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Knight Foundation Announces Investments to Expand and Improve Akron's Summit Lake, Lock 3

A photo of Summit Lake
The Knight Foundation is investing $4 million to create a park on the north shore at Summit Lake.

The Knight Foundation announced it has committed $8 million in investments, in the form of grants, to help revamp some of Akron’s public spaces.

Half of that money will go toward rebuilding Summit Lake’s north shore into a community-focused park and recreation area.

Kyle Kutuchief, director of the Knight Foundation's Akron Program, says this is the right time to be making a substantial investment like this.

Public spaces

As the pandemic has worn on, national trends have shown more people are utilizing public spaces. 

"One of the advantages of being in Northeast Ohio is that we have amazing public spaces," Kutuchief said. "However, not everyone has equal access to a great park in close proximity to their home." 

These grants from the Knight Foundation will enhance two public spaces in Akron: Summit Lake and Lock 3. 

Summit Lake Park

The Knight Foundation plans to invest $4 million to create Summit Lake Park on 35 acres on the north shore of the lake. Currently, the plot is an abandoned piece of land. However, Kutuchief says it will become a destination park. 

The hope is to start the $10 million project next year. 

The city of Akron commited $3 million to the project, leaving $3 million left to fund. Kutuchief believes this money can be raised through public funding, other philanthropic support, and a fundraising campaign targeting individuals in the next year. 

Residents first approach

The project aims to create a space for the residents of Summit Lake. Summit Lake is the largest body of water in the City of Akron, and Kutuchief says it has rarely been used. 

"We see this park as returning the lake to the people that live in the neighborhood, giving them access to this amazing physical asset that's in close proximity to their house," he said.

Since 2016, the Knight Foundation has been working through a process called Reimagining the Civic Commons, through which it tests various elements of the park, such as trails, playgrounds, and picnic tables. Kutuchief says the foundation has received very positive feedback from the community members.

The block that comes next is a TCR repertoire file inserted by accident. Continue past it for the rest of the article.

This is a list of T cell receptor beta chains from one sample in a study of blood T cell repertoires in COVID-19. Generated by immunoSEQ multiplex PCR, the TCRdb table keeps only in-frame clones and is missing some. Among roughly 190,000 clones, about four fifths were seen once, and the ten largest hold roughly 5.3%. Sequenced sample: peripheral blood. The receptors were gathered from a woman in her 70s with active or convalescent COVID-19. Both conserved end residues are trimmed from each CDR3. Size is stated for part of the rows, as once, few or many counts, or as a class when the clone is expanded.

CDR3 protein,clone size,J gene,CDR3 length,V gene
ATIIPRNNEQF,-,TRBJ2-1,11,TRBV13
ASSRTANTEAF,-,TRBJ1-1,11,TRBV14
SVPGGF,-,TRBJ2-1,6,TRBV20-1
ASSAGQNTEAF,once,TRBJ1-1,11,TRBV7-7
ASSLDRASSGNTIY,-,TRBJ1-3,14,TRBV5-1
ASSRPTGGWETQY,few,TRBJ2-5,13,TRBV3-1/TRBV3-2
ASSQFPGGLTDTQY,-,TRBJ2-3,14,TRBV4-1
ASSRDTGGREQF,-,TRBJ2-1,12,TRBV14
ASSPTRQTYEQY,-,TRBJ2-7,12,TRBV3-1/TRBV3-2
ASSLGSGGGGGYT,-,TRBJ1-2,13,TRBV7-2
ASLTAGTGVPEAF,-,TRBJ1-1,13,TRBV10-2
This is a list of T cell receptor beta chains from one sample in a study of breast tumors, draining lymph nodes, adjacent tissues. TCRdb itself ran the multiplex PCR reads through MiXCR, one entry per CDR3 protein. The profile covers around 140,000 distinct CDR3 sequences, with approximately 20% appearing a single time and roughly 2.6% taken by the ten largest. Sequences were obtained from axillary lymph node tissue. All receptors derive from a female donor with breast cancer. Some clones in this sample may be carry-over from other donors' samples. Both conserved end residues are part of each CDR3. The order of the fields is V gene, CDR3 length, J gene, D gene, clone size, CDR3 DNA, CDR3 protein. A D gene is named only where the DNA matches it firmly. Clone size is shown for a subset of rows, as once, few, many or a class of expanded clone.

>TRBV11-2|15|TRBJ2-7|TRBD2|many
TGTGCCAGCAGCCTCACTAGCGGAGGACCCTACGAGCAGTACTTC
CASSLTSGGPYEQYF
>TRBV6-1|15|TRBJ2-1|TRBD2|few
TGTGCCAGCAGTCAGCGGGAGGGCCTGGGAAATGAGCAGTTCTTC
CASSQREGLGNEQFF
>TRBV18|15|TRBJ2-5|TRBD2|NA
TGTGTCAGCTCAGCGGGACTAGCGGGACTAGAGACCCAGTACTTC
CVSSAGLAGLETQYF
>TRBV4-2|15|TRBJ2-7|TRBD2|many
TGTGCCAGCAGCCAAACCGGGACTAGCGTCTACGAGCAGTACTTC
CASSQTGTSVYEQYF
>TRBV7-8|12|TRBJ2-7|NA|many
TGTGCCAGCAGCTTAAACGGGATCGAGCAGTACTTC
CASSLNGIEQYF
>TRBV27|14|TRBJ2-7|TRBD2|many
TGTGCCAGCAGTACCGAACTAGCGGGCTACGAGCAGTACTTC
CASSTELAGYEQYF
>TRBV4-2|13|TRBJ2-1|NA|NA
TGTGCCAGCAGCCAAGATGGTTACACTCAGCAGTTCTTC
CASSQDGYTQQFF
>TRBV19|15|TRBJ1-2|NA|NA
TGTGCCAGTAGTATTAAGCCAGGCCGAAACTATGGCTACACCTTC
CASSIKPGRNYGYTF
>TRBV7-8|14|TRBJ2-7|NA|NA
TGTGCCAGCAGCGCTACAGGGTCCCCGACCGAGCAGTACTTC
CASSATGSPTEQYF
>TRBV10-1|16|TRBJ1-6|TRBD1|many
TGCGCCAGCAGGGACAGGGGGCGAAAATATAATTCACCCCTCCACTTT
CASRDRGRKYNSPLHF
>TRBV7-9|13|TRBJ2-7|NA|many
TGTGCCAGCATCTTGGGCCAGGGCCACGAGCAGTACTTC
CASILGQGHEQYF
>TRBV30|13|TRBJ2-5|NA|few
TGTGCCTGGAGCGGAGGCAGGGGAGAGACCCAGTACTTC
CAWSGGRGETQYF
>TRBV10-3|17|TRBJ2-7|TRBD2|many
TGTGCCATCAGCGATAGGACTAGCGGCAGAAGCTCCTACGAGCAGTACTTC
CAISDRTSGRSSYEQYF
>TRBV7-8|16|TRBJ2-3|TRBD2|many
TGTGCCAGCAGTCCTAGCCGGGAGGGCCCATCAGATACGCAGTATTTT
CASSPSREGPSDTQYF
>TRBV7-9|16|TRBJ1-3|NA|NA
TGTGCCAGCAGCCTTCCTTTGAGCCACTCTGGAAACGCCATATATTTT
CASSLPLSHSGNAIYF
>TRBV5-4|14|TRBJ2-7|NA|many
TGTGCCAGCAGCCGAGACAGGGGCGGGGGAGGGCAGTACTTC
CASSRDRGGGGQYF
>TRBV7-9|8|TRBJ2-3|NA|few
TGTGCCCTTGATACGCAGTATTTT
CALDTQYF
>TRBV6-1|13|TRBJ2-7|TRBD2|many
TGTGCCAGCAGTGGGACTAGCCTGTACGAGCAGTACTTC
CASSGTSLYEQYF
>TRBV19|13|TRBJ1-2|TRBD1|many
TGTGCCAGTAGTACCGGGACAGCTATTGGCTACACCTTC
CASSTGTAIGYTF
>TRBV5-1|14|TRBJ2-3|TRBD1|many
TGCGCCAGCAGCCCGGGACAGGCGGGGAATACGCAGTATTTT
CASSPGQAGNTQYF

"An important part of the process is that this is not a foundation or city leaders or fancy consultants coming into a neighborhood and telling people what they need," he said. "We have been very intentional over the past four years about engaging the residents, starting to build trust, and asking them about what they want to see in their park."

Kutuchief calls this a residents first approach, which he says has led to a better planning process and in the end, he hopes, a better park. 

Unifying two shores

The park will be going into a very diverse neighborhood. 

"Summit Lake neighborhood is a majority minority, primarily African American neighborhood, and the Kenmore neighborhood tends to be more blue-collar Caucasian," Kutuchief said. 

Summit Lake has historically been two places, two shores. Kutuchief believes the new park will unify the neighborhoods and bring people together. 

"It's investment in neighborhoods that don't always get it and certainly haven't gotten investment historically," he said.  

Akron's Central Park

Redesigning Lock 3, which Kutuchief calls downtown Akron’s central park, to make it more accessible for everyday use will take $2 million of the investment. In its current form, he says, Lock 3 is mostly a special event venue.

“There’s very little shade. There’s very little comfortable seating. And there’s a fence currently on Main Street. It doesn’t exactly invite casual use,” he said.

Kutuchief says Lock 3 will turn into both a special event venue and an everyday park and will include expanded seating and shaded areas for people to congregate. It will also upgrade Lock 3’s performance space.

The Knight Foundation is also investing more than $1.3 million to support Downtown Akron Partnership and more than $600,000 to remodel the historic John S. Knight house in West Akron, which will become the new headquarters of the Summit County Land Bank.

Mark Arehart joined the award-winning WKSU news team as its arts/culture reporter in 2017. Before coming to Northeast Ohio, Arehart hosted Morning Edition and covered the arts scene for Delaware Public Media. He previously worked for KNKX in Seattle, Kansas Public Radio, and KYUK in Bethel, Alaska.
Abigail Bottar is a junior at Kent State University. She is pursuing a major in political science with a concentration in American politics and minors in history and women's studies. Additionally, Abigail is starting her second semester copy editing for The Burr.